- Johnson University, a private Christian institution, will shutter its Florida campus at the end of next June amid ongoing enrollment and financial challenges.
- The university’s trustees voted last week to close the campus, following years of increasing operating deficits. Classes will continue through the 2023-24 academic year, and faculty contracts will be honored during that time.
- Students are being encouraged to transfer to Johnson’s original campus, in Tennessee. The Florida campus will stop accepting new students in September.
In 2013, Johnson acquired Florida Christian College after the latter lost its accreditation. The move was intended to diversify Johnson’s student body and expand to a state with a large Christian population, according to the university.
However, enrollment challenges meant the university increasingly lost money on its new location, the university said in a statement.
“Anyone following higher education, especially private Christian higher education, knows this is a difficult time. There are fewer students considering college, and many of those who do are enrolling at community colleges or public colleges and universities,” it said.
Just 149 students attended the campus in fall 2021, according to federal data. In comparison, Johnson’s Tennessee location enrolled 942 during the same period.
The university assured students that its original campus, in Knoxville, Tenn., is not in danger of closing.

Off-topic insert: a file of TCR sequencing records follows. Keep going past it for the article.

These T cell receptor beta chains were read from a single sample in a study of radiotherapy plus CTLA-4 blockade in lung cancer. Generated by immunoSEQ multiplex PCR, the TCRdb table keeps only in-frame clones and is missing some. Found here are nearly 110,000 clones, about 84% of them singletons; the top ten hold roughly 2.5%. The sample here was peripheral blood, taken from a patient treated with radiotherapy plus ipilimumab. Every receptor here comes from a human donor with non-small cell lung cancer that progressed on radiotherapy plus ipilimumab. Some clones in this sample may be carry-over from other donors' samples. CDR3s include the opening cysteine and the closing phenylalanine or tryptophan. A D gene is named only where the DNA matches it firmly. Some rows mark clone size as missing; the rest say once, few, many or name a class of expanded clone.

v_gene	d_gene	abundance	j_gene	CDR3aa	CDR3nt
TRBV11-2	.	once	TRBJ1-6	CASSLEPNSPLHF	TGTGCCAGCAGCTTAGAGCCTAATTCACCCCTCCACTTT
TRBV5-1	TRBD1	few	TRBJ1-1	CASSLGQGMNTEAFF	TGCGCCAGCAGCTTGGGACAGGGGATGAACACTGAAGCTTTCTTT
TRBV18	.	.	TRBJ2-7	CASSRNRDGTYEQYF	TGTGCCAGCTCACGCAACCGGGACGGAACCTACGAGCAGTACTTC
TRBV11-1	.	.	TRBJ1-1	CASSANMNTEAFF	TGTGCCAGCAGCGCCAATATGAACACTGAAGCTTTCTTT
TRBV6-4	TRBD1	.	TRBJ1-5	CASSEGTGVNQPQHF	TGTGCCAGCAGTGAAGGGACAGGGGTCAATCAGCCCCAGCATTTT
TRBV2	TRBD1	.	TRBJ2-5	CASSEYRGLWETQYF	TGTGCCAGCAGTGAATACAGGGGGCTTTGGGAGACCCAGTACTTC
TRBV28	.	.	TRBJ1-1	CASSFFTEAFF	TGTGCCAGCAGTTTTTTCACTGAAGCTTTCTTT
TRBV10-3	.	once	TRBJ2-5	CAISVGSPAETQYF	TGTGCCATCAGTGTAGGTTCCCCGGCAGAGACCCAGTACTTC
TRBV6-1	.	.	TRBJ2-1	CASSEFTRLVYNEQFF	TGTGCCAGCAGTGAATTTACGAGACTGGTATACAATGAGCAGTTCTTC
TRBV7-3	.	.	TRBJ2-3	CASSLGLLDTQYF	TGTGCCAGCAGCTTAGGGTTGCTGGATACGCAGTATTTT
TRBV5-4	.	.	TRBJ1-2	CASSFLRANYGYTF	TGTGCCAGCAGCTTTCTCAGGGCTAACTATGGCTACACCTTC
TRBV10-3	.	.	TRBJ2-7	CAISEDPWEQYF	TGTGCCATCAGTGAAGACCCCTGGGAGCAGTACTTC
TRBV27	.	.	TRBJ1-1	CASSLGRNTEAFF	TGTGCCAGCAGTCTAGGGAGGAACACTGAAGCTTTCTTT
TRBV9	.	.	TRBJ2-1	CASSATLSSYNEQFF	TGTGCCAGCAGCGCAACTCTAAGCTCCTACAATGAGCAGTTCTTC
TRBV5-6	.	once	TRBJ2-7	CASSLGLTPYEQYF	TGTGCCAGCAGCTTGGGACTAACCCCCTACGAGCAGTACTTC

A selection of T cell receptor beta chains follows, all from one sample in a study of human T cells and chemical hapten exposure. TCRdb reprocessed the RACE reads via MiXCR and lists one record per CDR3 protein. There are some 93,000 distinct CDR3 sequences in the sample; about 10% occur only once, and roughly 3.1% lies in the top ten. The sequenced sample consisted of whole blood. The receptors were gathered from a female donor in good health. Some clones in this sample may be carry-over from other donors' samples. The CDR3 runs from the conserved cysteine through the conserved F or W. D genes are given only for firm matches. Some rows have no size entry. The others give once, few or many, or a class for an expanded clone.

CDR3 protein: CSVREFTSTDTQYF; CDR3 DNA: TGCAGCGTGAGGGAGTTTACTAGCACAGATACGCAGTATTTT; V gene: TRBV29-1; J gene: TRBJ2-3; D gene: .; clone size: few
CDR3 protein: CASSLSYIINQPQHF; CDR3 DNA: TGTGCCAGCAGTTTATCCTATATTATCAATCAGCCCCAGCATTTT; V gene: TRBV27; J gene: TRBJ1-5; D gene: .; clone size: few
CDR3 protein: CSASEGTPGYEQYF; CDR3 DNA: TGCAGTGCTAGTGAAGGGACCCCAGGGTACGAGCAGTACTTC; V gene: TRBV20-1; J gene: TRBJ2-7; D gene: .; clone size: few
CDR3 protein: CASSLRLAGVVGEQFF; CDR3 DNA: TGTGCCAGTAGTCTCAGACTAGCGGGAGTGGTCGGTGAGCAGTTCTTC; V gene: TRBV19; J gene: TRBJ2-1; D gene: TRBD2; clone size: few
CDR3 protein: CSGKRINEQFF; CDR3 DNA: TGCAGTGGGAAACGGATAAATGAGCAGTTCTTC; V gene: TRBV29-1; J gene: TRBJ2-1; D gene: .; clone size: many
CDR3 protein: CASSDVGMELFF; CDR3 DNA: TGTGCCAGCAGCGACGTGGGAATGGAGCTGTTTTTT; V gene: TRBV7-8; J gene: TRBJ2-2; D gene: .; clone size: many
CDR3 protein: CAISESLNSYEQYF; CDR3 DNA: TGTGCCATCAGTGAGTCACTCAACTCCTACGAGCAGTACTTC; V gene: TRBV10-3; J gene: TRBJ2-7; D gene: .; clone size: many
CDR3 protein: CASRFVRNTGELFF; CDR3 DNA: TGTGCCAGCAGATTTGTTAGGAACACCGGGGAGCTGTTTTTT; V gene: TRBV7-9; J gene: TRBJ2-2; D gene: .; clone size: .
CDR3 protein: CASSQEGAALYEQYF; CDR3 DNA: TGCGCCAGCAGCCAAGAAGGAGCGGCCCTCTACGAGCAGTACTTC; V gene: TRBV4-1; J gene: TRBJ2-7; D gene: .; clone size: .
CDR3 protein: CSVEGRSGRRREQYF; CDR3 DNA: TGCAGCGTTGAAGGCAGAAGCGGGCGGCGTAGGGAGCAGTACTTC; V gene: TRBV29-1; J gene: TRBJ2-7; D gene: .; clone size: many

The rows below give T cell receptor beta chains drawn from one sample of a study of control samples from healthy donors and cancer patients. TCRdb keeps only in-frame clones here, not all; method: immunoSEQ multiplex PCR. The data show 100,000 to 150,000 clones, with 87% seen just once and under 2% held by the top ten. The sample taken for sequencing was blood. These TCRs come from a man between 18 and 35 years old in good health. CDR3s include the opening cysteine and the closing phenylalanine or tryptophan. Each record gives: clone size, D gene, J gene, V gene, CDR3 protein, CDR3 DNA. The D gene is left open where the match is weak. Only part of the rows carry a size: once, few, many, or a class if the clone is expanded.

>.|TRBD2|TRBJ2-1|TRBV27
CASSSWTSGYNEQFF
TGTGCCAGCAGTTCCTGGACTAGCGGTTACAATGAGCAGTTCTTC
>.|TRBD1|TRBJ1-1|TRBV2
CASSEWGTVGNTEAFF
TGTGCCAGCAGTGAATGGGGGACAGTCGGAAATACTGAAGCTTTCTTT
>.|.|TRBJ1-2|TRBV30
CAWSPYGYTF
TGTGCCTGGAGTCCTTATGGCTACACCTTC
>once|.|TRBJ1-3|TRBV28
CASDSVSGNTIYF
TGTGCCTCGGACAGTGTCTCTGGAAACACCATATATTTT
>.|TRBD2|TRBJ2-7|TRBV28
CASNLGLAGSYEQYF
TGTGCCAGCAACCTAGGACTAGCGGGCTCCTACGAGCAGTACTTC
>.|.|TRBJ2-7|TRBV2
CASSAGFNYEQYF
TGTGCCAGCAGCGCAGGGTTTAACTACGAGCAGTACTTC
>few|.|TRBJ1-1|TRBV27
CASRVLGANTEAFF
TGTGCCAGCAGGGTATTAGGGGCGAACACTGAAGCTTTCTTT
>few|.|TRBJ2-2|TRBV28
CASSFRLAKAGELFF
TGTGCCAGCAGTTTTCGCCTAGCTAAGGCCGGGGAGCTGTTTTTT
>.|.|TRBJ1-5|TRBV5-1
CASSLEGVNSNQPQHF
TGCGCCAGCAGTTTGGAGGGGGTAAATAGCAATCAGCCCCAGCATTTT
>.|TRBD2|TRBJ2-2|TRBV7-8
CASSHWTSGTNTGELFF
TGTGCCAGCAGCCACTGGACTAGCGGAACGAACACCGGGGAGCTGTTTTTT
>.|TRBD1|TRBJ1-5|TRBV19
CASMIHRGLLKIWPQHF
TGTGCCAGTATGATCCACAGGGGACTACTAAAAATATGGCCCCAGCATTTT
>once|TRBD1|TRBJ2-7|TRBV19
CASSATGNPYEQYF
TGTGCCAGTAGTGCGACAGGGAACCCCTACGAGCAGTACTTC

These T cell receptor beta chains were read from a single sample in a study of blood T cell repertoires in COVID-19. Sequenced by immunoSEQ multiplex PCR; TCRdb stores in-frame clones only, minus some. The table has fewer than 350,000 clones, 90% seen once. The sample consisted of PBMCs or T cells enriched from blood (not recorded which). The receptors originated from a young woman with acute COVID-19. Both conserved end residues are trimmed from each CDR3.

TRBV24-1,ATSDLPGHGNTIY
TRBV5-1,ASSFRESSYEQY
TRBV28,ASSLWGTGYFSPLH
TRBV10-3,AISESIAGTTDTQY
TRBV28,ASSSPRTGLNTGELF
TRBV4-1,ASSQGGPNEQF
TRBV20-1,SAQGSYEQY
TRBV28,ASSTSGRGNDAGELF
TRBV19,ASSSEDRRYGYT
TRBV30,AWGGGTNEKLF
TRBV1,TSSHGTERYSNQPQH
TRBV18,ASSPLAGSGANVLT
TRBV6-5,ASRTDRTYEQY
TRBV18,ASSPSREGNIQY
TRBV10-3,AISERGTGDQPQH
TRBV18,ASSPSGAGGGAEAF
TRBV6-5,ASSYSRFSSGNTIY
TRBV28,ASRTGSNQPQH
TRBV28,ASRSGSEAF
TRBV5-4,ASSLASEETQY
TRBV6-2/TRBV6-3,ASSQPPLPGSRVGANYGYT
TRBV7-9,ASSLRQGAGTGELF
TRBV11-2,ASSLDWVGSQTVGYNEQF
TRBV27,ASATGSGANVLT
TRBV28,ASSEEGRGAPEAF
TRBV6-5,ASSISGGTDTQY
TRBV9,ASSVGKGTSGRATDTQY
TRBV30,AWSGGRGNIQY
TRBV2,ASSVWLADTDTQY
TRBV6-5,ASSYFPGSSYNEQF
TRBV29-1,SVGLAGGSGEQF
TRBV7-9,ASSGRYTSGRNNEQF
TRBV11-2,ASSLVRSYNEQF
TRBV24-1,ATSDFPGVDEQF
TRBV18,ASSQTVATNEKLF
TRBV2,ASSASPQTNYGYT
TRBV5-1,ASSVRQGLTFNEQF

“While we are financially stable, we are also being very careful to ‘live below our means’ and limit our spending,” it said.
Johnson’s trustees had approved a plan in early 2021 that was meant to revitalize the Kissimmee, Florida, campus by cutting its budget deficit, upping enrollment, improving retention and increasing donor giving.
“Despite strong efforts from the Johnson University Florida faculty and staff, we have been unsuccessful in increasing enrollment significantly and the campus has not made sufficient progress toward its benchmarks,” the university said.
Some employees will receive an offer to work at Johnson’s Tennessee campus. Those that don’t will get severance based on the length of their employment.
Students who choose to stay enrolled and plan to transfer to Johnson’s Tennessee campus afterward will have their tuition covered through a last-dollar program covering costs after any grants and scholarships, the university said. Half of tuition costs will be covered for those who stay for the upcoming year and then complete their degree with Johnson online.
The university is also exploring further scholarship options for Florida students once they’ve enrolled at the Tennessee campus.
The sticker price for both locations is comparable. In the 2022-23 year, tuition and fees at Johnson’s Florida campus came to just over $18,600. In Tennessee, that number was just under $19,300.
For students looking to stay in Florida, Johnson has established transfer agreements with five Christian institutions in the state, including Palm Beach Atlantic University and Warner University.
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